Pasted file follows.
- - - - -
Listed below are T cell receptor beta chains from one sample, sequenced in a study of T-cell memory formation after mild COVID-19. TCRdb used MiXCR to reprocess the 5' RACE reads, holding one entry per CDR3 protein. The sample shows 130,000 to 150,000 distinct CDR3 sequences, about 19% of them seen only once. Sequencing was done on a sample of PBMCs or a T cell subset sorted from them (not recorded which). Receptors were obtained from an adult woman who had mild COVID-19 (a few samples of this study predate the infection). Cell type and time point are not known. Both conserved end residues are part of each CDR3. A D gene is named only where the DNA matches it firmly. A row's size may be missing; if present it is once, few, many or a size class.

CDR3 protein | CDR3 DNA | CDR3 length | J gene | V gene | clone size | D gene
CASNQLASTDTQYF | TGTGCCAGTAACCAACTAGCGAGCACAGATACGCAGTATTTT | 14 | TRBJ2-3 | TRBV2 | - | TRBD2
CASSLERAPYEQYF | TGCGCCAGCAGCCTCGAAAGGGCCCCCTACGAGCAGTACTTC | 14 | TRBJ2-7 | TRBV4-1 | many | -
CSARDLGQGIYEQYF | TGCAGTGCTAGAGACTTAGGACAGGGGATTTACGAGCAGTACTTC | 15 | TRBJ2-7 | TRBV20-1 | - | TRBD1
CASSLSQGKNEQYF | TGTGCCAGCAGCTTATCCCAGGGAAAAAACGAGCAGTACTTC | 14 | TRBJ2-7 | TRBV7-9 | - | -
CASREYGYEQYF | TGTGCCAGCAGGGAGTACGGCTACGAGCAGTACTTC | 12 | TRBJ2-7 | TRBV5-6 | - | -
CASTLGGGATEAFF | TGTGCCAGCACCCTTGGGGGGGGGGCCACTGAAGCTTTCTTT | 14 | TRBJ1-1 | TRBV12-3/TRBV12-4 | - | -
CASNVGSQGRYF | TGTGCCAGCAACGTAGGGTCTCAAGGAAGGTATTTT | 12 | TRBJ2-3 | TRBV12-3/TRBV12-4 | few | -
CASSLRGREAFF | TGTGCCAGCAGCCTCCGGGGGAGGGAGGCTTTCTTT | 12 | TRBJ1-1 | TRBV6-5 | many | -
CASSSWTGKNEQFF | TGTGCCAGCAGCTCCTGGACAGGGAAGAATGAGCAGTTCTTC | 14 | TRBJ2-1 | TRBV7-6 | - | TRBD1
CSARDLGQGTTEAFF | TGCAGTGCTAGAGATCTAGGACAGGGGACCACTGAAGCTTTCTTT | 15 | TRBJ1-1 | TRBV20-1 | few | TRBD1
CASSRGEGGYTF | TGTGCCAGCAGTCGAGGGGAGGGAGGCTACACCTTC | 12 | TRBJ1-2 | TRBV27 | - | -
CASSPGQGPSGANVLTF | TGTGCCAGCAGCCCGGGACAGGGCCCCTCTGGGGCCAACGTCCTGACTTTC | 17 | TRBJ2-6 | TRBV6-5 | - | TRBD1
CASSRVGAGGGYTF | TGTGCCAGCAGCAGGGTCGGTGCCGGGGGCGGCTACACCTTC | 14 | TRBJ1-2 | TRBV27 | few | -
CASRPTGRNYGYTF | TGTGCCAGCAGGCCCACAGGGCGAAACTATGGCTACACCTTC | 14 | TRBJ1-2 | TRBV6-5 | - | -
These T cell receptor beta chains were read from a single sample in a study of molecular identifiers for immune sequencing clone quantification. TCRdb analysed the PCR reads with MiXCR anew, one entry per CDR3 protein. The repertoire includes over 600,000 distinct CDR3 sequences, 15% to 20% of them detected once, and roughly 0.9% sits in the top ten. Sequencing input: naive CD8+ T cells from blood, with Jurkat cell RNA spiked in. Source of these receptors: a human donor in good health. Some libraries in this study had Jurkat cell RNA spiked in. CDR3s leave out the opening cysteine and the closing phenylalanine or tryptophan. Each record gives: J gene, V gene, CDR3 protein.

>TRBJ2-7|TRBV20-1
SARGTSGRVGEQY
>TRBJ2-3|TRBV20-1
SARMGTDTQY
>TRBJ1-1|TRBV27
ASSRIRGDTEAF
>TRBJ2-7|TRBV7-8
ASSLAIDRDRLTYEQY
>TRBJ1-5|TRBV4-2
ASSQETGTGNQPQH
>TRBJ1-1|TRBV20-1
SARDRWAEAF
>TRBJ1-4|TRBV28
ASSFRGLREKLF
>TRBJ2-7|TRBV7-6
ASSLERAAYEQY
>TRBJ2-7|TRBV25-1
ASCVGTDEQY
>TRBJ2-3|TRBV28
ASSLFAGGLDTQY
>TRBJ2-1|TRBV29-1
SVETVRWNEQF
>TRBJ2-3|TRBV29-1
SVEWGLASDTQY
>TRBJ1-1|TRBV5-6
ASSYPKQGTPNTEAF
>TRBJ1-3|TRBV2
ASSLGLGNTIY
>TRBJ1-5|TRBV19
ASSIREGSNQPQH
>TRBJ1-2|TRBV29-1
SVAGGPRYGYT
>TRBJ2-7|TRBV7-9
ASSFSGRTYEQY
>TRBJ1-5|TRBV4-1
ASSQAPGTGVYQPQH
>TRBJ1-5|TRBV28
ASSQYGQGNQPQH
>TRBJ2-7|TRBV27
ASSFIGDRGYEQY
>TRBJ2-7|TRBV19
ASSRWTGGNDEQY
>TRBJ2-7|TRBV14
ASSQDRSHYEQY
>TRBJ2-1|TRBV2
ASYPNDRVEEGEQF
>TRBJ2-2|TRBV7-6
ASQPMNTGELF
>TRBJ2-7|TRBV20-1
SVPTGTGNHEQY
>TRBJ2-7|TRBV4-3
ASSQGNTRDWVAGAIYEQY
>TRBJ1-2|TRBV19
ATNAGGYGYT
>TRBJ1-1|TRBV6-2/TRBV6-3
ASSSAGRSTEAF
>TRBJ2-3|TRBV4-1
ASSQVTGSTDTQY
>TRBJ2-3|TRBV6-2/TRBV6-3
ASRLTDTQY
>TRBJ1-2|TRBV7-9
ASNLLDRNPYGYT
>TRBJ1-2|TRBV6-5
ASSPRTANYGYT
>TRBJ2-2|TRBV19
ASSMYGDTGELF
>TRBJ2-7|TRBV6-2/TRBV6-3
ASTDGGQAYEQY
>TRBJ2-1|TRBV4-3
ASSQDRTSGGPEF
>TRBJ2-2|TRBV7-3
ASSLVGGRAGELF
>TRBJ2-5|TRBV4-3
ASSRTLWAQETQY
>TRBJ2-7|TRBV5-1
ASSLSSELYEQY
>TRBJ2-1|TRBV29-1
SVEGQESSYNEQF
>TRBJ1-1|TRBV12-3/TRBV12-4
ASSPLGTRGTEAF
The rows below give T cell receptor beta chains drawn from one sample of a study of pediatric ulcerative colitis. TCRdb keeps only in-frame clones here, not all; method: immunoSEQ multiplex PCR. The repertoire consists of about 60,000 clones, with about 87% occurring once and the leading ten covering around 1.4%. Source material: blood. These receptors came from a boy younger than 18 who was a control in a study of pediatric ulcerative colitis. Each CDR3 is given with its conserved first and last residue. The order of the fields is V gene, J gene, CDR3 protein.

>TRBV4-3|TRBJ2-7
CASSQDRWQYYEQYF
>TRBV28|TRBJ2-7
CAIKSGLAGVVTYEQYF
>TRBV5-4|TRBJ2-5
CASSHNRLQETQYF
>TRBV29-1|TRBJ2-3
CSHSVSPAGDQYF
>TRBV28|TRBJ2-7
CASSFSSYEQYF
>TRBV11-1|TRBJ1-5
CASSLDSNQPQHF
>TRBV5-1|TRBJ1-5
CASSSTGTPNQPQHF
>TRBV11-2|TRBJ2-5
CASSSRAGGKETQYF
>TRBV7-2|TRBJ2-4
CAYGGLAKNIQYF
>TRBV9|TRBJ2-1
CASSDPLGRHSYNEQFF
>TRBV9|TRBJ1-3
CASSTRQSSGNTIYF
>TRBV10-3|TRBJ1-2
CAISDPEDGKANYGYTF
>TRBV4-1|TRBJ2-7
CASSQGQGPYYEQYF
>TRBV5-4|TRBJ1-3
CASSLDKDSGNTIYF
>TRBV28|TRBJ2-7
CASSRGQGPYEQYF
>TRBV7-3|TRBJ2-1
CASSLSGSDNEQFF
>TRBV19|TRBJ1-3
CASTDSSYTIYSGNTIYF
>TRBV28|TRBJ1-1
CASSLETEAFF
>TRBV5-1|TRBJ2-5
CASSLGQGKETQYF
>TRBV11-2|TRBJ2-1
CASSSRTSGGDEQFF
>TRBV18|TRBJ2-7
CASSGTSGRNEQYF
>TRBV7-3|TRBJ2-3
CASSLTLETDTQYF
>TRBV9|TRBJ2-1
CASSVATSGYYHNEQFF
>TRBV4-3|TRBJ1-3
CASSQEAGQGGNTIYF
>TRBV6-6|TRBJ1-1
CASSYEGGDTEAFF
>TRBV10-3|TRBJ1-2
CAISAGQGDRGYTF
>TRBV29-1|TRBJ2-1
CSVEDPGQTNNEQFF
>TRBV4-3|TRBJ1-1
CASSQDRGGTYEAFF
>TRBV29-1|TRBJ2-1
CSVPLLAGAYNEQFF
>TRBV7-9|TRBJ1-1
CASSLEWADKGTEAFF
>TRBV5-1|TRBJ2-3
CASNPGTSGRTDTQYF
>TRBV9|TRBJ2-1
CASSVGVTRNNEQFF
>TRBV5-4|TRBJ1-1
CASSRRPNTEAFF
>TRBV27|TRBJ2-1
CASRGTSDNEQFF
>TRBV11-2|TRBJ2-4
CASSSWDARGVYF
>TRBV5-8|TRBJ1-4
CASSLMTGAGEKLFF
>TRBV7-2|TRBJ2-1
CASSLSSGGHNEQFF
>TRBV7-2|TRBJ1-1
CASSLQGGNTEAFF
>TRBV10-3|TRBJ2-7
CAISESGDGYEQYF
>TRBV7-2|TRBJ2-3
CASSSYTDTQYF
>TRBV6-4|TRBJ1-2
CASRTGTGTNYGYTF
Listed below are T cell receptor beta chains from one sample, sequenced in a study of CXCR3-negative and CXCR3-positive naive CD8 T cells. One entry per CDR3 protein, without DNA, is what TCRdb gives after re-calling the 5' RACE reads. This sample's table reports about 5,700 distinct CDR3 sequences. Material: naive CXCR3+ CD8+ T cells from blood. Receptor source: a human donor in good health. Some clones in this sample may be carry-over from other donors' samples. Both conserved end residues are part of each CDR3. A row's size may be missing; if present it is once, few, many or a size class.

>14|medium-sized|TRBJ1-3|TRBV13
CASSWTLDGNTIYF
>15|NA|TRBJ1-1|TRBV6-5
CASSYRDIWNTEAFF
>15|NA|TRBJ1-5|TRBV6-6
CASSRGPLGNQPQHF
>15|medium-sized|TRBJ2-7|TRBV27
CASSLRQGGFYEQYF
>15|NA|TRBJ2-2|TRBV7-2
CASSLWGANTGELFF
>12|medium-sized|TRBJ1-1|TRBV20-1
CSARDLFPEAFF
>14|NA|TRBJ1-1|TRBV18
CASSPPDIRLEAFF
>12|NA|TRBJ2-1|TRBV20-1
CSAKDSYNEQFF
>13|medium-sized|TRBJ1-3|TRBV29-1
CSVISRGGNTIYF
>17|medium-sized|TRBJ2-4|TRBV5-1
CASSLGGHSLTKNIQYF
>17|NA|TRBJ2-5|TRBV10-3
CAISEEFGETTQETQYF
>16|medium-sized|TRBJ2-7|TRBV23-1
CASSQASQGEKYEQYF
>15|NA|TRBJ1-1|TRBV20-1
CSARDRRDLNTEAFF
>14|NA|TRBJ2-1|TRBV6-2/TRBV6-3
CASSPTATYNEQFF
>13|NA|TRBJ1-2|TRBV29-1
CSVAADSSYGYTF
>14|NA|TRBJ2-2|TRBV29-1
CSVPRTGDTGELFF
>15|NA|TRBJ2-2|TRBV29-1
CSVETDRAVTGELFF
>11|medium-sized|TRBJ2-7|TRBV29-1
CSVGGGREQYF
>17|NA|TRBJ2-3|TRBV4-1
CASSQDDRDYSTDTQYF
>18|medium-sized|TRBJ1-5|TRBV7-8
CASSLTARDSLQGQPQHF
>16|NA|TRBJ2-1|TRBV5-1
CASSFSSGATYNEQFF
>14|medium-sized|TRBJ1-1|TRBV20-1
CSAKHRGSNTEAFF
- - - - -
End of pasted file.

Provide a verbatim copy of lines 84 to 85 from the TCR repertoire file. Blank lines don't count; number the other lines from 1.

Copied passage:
>TRBJ2-7|TRBV6-2/TRBV6-3
ASTDGGQAYEQY